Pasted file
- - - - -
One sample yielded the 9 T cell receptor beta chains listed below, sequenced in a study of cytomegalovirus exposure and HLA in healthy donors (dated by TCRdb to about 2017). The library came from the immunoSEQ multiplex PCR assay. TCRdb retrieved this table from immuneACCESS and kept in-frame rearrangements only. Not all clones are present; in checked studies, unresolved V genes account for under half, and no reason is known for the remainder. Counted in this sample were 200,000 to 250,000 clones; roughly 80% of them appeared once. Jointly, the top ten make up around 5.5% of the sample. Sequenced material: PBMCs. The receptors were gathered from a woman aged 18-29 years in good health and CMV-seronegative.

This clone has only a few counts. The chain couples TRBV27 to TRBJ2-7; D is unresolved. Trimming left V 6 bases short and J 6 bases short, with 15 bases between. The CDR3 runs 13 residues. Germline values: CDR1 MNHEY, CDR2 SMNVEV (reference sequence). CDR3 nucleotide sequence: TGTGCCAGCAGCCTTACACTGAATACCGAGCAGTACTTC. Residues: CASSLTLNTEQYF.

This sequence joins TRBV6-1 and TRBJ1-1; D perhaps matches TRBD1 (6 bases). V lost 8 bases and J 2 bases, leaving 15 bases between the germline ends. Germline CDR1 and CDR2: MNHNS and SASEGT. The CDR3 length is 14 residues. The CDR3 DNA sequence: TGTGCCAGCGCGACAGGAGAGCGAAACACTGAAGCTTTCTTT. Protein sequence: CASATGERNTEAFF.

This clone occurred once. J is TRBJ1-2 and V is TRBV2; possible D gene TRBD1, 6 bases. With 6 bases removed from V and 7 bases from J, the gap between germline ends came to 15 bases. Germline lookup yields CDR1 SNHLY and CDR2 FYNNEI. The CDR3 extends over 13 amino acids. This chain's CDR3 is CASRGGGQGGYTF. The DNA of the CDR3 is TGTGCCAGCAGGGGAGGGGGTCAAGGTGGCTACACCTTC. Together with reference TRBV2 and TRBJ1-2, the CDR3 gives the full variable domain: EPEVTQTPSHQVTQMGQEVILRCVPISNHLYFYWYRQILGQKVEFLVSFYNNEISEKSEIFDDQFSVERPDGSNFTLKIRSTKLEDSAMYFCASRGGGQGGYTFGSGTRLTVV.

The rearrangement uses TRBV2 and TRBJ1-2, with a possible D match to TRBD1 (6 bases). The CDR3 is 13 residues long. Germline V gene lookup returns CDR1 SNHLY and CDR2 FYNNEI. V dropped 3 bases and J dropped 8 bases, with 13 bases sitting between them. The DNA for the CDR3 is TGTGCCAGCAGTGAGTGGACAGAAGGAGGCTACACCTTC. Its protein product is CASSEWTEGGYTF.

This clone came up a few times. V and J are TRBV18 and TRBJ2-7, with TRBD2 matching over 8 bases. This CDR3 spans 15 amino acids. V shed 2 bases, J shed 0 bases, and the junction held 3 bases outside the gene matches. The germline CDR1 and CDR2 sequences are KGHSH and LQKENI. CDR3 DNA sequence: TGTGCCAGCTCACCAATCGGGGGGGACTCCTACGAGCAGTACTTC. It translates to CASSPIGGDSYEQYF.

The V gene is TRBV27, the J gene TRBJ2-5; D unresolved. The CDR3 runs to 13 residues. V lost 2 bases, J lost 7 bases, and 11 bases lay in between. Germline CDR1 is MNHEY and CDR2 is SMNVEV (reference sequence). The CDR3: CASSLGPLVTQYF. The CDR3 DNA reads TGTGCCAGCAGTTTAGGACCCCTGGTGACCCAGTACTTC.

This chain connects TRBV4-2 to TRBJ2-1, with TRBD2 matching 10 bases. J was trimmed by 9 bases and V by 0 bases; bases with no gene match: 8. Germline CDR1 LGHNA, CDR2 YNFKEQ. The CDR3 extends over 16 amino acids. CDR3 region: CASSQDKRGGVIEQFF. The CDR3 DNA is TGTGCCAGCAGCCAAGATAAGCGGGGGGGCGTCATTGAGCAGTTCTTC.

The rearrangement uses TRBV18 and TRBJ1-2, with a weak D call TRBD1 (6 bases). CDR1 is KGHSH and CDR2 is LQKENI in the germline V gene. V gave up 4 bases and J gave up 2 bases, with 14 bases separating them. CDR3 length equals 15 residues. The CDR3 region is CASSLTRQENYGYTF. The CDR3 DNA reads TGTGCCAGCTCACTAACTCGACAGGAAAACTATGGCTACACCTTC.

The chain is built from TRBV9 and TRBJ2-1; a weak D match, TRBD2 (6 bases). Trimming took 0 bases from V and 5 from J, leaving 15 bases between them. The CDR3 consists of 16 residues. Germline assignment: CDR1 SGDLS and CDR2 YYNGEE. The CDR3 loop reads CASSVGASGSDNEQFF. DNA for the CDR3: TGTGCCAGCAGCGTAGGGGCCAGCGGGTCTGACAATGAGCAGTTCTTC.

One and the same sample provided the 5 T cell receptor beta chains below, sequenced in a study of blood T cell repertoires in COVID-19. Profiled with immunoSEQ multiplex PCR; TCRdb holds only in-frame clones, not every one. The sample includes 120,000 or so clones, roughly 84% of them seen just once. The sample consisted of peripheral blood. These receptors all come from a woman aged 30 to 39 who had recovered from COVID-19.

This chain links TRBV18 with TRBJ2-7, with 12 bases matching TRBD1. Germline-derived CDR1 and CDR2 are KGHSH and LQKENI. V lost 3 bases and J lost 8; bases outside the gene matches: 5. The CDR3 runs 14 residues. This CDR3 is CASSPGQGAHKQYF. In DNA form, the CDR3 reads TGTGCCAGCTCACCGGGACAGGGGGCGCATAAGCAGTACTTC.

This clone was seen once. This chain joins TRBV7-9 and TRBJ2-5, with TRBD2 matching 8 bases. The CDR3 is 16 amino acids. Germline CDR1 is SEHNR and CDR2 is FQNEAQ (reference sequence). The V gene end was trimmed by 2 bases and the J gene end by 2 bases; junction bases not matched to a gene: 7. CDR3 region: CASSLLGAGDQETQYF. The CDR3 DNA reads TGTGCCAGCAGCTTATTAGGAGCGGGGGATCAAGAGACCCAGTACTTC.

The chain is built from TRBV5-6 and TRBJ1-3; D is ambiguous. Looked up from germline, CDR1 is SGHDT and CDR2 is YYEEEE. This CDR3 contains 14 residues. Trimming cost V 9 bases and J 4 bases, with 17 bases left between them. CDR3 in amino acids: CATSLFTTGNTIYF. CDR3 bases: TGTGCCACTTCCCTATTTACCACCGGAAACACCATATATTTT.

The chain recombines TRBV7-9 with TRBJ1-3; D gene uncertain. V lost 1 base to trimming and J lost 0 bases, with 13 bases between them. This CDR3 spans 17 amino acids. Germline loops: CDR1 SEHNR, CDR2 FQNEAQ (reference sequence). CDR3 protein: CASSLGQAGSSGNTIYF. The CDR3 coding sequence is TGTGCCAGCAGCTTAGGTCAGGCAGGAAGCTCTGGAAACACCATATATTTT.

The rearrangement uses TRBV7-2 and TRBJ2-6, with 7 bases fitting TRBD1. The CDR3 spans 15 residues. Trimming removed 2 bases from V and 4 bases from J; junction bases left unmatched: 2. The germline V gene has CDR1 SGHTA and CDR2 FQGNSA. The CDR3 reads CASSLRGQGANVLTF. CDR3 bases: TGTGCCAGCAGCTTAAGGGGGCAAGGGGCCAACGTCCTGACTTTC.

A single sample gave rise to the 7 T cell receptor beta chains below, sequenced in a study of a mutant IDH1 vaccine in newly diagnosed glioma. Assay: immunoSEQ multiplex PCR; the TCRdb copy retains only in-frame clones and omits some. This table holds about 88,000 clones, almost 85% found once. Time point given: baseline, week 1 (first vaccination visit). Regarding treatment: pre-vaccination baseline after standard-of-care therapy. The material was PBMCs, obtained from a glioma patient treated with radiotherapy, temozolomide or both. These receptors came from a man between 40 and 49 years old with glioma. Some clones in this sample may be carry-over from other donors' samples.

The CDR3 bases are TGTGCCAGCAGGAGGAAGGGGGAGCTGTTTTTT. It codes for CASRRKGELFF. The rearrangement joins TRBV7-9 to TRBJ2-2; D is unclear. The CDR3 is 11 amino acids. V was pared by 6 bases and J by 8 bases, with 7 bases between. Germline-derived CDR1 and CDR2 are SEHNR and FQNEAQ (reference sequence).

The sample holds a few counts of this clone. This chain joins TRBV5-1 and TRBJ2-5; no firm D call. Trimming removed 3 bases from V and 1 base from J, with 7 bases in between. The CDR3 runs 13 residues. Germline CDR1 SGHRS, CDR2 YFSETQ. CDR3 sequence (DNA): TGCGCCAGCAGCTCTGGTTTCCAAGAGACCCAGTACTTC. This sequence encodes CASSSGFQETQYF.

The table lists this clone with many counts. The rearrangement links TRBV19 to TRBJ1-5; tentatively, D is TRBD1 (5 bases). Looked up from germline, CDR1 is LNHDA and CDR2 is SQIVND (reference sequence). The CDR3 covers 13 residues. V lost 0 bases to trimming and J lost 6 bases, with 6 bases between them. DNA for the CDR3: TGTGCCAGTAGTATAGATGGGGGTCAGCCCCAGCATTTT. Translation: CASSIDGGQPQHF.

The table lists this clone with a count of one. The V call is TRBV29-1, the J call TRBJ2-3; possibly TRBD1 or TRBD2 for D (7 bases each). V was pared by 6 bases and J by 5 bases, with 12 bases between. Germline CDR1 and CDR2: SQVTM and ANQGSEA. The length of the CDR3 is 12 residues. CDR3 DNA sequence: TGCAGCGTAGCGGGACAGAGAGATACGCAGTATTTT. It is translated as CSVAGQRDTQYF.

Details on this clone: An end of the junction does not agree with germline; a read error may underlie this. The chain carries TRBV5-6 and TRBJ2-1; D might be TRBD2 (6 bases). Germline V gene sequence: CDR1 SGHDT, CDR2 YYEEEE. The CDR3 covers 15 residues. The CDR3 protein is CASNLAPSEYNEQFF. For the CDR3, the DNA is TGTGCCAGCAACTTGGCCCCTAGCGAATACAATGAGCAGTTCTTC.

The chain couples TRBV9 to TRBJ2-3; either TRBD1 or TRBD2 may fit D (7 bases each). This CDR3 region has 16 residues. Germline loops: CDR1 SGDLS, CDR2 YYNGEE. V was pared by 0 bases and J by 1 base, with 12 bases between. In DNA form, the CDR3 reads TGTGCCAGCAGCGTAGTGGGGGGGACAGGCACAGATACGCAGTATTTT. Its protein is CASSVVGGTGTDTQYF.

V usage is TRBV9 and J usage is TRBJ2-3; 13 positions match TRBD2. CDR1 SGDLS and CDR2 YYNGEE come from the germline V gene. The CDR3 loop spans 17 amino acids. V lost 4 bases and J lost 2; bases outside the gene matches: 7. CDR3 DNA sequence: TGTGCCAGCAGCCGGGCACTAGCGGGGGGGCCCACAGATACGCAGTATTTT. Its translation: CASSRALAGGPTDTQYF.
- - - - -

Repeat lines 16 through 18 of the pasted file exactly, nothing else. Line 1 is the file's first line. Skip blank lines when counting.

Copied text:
The rearrangement uses TRBV7-2 and TRBJ2-6, with 7 bases fitting TRBD1. The CDR3 spans 15 residues. Trimming removed 2 bases from V and 4 bases from J; junction bases left unmatched: 2. The germline V gene has CDR1 SGHTA and CDR2 FQGNSA. The CDR3 reads CASSLRGQGANVLTF. CDR3 bases: TGTGCCAGCAGCTTAAGGGGGCAAGGGGCCAACGTCCTGACTTTC.

A single sample gave rise to the 7 T cell receptor beta chains below, sequenced in a study of a mutant IDH1 vaccine in newly diagnosed glioma. Assay: immunoSEQ multiplex PCR; the TCRdb copy retains only in-frame clones and omits some. This table holds about 88,000 clones, almost 85% found once. Time point given: baseline, week 1 (first vaccination visit). Regarding treatment: pre-vaccination baseline after standard-of-care therapy. The material was PBMCs, obtained from a glioma patient treated with radiotherapy, temozolomide or both. These receptors came from a man between 40 and 49 years old with glioma. Some clones in this sample may be carry-over from other donors' samples.

The CDR3 bases are TGTGCCAGCAGGAGGAAGGGGGAGCTGTTTTTT. It codes for CASRRKGELFF. The rearrangement joins TRBV7-9 to TRBJ2-2; D is unclear. The CDR3 is 11 amino acids. V was pared by 6 bases and J by 8 bases, with 7 bases between. Germline-derived CDR1 and CDR2 are SEHNR and FQNEAQ (reference sequence).